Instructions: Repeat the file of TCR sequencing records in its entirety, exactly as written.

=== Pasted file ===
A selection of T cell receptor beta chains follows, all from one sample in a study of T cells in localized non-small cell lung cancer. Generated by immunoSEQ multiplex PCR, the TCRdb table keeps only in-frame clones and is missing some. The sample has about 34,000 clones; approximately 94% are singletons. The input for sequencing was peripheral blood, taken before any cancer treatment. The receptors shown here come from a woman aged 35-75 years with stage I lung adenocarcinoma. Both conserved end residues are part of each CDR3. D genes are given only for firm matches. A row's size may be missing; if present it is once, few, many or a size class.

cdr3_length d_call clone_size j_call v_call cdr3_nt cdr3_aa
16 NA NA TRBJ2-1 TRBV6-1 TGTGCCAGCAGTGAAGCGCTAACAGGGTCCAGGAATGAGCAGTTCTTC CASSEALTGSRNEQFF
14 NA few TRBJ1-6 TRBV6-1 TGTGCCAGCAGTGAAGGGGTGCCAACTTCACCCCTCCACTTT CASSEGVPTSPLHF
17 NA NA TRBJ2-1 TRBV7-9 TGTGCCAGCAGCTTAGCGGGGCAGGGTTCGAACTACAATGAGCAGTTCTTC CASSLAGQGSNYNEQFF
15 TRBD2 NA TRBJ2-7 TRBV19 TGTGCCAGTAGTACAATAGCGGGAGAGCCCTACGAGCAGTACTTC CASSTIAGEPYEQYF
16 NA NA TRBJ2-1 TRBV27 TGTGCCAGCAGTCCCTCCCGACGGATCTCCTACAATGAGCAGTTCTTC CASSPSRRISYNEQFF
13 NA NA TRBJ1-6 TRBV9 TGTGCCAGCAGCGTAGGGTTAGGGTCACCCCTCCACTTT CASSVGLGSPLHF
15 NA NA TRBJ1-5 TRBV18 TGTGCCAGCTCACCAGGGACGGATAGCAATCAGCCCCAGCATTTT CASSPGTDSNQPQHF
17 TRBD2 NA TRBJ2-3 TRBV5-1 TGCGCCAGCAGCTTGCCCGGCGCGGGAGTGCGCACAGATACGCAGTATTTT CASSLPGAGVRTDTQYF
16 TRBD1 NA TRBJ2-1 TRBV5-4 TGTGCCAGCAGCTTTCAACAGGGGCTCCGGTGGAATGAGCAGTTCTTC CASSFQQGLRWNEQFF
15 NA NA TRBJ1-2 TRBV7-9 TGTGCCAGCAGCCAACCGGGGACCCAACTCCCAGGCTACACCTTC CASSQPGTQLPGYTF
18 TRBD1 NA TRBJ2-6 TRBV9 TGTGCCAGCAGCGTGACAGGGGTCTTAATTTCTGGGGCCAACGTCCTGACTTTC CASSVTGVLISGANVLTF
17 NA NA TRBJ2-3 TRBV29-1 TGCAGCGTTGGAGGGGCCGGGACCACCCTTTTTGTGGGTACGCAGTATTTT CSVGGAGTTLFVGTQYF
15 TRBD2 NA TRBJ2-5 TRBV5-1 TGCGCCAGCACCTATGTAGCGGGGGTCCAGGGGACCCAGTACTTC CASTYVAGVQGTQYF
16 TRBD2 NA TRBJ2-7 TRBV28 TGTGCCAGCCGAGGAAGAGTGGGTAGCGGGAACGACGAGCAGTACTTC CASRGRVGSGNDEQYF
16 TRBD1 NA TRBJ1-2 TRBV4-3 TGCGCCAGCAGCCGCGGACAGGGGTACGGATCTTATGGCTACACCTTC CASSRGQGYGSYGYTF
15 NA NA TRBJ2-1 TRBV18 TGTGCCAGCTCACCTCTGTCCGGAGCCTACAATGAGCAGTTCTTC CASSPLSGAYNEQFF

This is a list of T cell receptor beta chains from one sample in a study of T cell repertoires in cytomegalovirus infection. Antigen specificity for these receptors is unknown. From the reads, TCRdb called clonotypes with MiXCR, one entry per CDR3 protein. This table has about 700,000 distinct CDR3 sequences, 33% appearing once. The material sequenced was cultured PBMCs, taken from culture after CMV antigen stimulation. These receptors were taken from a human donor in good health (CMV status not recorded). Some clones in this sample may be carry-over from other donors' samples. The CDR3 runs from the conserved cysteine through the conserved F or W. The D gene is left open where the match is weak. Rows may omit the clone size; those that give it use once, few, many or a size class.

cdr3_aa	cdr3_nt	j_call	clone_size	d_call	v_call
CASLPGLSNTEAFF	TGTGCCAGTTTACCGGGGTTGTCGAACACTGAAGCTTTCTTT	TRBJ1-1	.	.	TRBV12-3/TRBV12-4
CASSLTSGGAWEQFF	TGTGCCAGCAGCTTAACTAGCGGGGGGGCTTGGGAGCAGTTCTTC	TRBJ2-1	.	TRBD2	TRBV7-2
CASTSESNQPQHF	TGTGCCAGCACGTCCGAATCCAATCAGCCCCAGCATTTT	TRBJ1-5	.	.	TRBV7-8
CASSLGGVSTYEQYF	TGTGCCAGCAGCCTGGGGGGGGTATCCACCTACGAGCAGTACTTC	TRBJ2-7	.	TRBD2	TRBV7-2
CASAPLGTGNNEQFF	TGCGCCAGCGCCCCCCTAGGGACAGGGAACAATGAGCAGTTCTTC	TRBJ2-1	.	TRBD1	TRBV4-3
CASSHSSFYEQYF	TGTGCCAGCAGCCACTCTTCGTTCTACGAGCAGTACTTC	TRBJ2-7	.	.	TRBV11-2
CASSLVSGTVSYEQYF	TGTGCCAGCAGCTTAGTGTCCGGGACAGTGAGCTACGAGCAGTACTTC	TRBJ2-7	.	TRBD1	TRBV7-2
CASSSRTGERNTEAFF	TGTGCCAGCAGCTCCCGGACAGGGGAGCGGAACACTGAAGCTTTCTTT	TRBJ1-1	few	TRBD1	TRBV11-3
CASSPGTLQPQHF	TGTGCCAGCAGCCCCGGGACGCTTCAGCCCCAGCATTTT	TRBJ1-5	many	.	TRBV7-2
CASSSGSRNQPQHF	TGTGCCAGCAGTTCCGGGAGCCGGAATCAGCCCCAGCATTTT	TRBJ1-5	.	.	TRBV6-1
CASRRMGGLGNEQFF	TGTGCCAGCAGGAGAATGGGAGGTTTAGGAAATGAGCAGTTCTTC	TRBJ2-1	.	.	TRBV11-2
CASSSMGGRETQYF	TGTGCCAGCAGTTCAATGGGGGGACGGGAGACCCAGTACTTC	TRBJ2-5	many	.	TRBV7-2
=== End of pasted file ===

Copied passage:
A selection of T cell receptor beta chains follows, all from one sample in a study of T cells in localized non-small cell lung cancer. Generated by immunoSEQ multiplex PCR, the TCRdb table keeps only in-frame clones and is missing some. The sample has about 34,000 clones; approximately 94% are singletons. The input for sequencing was peripheral blood, taken before any cancer treatment. The receptors shown here come from a woman aged 35-75 years with stage I lung adenocarcinoma. Both conserved end residues are part of each CDR3. D genes are given only for firm matches. A row's size may be missing; if present it is once, few, many or a size class.

cdr3_length d_call clone_size j_call v_call cdr3_nt cdr3_aa
16 NA NA TRBJ2-1 TRBV6-1 TGTGCCAGCAGTGAAGCGCTAACAGGGTCCAGGAATGAGCAGTTCTTC CASSEALTGSRNEQFF
14 NA few TRBJ1-6 TRBV6-1 TGTGCCAGCAGTGAAGGGGTGCCAACTTCACCCCTCCACTTT CASSEGVPTSPLHF
17 NA NA TRBJ2-1 TRBV7-9 TGTGCCAGCAGCTTAGCGGGGCAGGGTTCGAACTACAATGAGCAGTTCTTC CASSLAGQGSNYNEQFF
15 TRBD2 NA TRBJ2-7 TRBV19 TGTGCCAGTAGTACAATAGCGGGAGAGCCCTACGAGCAGTACTTC CASSTIAGEPYEQYF
16 NA NA TRBJ2-1 TRBV27 TGTGCCAGCAGTCCCTCCCGACGGATCTCCTACAATGAGCAGTTCTTC CASSPSRRISYNEQFF
13 NA NA TRBJ1-6 TRBV9 TGTGCCAGCAGCGTAGGGTTAGGGTCACCCCTCCACTTT CASSVGLGSPLHF
15 NA NA TRBJ1-5 TRBV18 TGTGCCAGCTCACCAGGGACGGATAGCAATCAGCCCCAGCATTTT CASSPGTDSNQPQHF
17 TRBD2 NA TRBJ2-3 TRBV5-1 TGCGCCAGCAGCTTGCCCGGCGCGGGAGTGCGCACAGATACGCAGTATTTT CASSLPGAGVRTDTQYF
16 TRBD1 NA TRBJ2-1 TRBV5-4 TGTGCCAGCAGCTTTCAACAGGGGCTCCGGTGGAATGAGCAGTTCTTC CASSFQQGLRWNEQFF
15 NA NA TRBJ1-2 TRBV7-9 TGTGCCAGCAGCCAACCGGGGACCCAACTCCCAGGCTACACCTTC CASSQPGTQLPGYTF
18 TRBD1 NA TRBJ2-6 TRBV9 TGTGCCAGCAGCGTGACAGGGGTCTTAATTTCTGGGGCCAACGTCCTGACTTTC CASSVTGVLISGANVLTF
17 NA NA TRBJ2-3 TRBV29-1 TGCAGCGTTGGAGGGGCCGGGACCACCCTTTTTGTGGGTACGCAGTATTTT CSVGGAGTTLFVGTQYF
15 TRBD2 NA TRBJ2-5 TRBV5-1 TGCGCCAGCACCTATGTAGCGGGGGTCCAGGGGACCCAGTACTTC CASTYVAGVQGTQYF
16 TRBD2 NA TRBJ2-7 TRBV28 TGTGCCAGCCGAGGAAGAGTGGGTAGCGGGAACGACGAGCAGTACTTC CASRGRVGSGNDEQYF
16 TRBD1 NA TRBJ1-2 TRBV4-3 TGCGCCAGCAGCCGCGGACAGGGGTACGGATCTTATGGCTACACCTTC CASSRGQGYGSYGYTF
15 NA NA TRBJ2-1 TRBV18 TGTGCCAGCTCACCTCTGTCCGGAGCCTACAATGAGCAGTTCTTC CASSPLSGAYNEQFF

This is a list of T cell receptor beta chains from one sample in a study of T cell repertoires in cytomegalovirus infection. Antigen specificity for these receptors is unknown. From the reads, TCRdb called clonotypes with MiXCR, one entry per CDR3 protein. This table has about 700,000 distinct CDR3 sequences, 33% appearing once. The material sequenced was cultured PBMCs, taken from culture after CMV antigen stimulation. These receptors were taken from a human donor in good health (CMV status not recorded). Some clones in this sample may be carry-over from other donors' samples. The CDR3 runs from the conserved cysteine through the conserved F or W. The D gene is left open where the match is weak. Rows may omit the clone size; those that give it use once, few, many or a size class.

cdr3_aa	cdr3_nt	j_call	clone_size	d_call	v_call
CASLPGLSNTEAFF	TGTGCCAGTTTACCGGGGTTGTCGAACACTGAAGCTTTCTTT	TRBJ1-1	.	.	TRBV12-3/TRBV12-4
CASSLTSGGAWEQFF	TGTGCCAGCAGCTTAACTAGCGGGGGGGCTTGGGAGCAGTTCTTC	TRBJ2-1	.	TRBD2	TRBV7-2
CASTSESNQPQHF	TGTGCCAGCACGTCCGAATCCAATCAGCCCCAGCATTTT	TRBJ1-5	.	.	TRBV7-8
CASSLGGVSTYEQYF	TGTGCCAGCAGCCTGGGGGGGGTATCCACCTACGAGCAGTACTTC	TRBJ2-7	.	TRBD2	TRBV7-2
CASAPLGTGNNEQFF	TGCGCCAGCGCCCCCCTAGGGACAGGGAACAATGAGCAGTTCTTC	TRBJ2-1	.	TRBD1	TRBV4-3
CASSHSSFYEQYF	TGTGCCAGCAGCCACTCTTCGTTCTACGAGCAGTACTTC	TRBJ2-7	.	.	TRBV11-2
CASSLVSGTVSYEQYF	TGTGCCAGCAGCTTAGTGTCCGGGACAGTGAGCTACGAGCAGTACTTC	TRBJ2-7	.	TRBD1	TRBV7-2
CASSSRTGERNTEAFF	TGTGCCAGCAGCTCCCGGACAGGGGAGCGGAACACTGAAGCTTTCTTT	TRBJ1-1	few	TRBD1	TRBV11-3
CASSPGTLQPQHF	TGTGCCAGCAGCCCCGGGACGCTTCAGCCCCAGCATTTT	TRBJ1-5	many	.	TRBV7-2
CASSSGSRNQPQHF	TGTGCCAGCAGTTCCGGGAGCCGGAATCAGCCCCAGCATTTT	TRBJ1-5	.	.	TRBV6-1
CASRRMGGLGNEQFF	TGTGCCAGCAGGAGAATGGGAGGTTTAGGAAATGAGCAGTTCTTC	TRBJ2-1	.	.	TRBV11-2
CASSSMGGRETQYF	TGTGCCAGCAGTTCAATGGGGGGACGGGAGACCCAGTACTTC	TRBJ2-5	many	.	TRBV7-2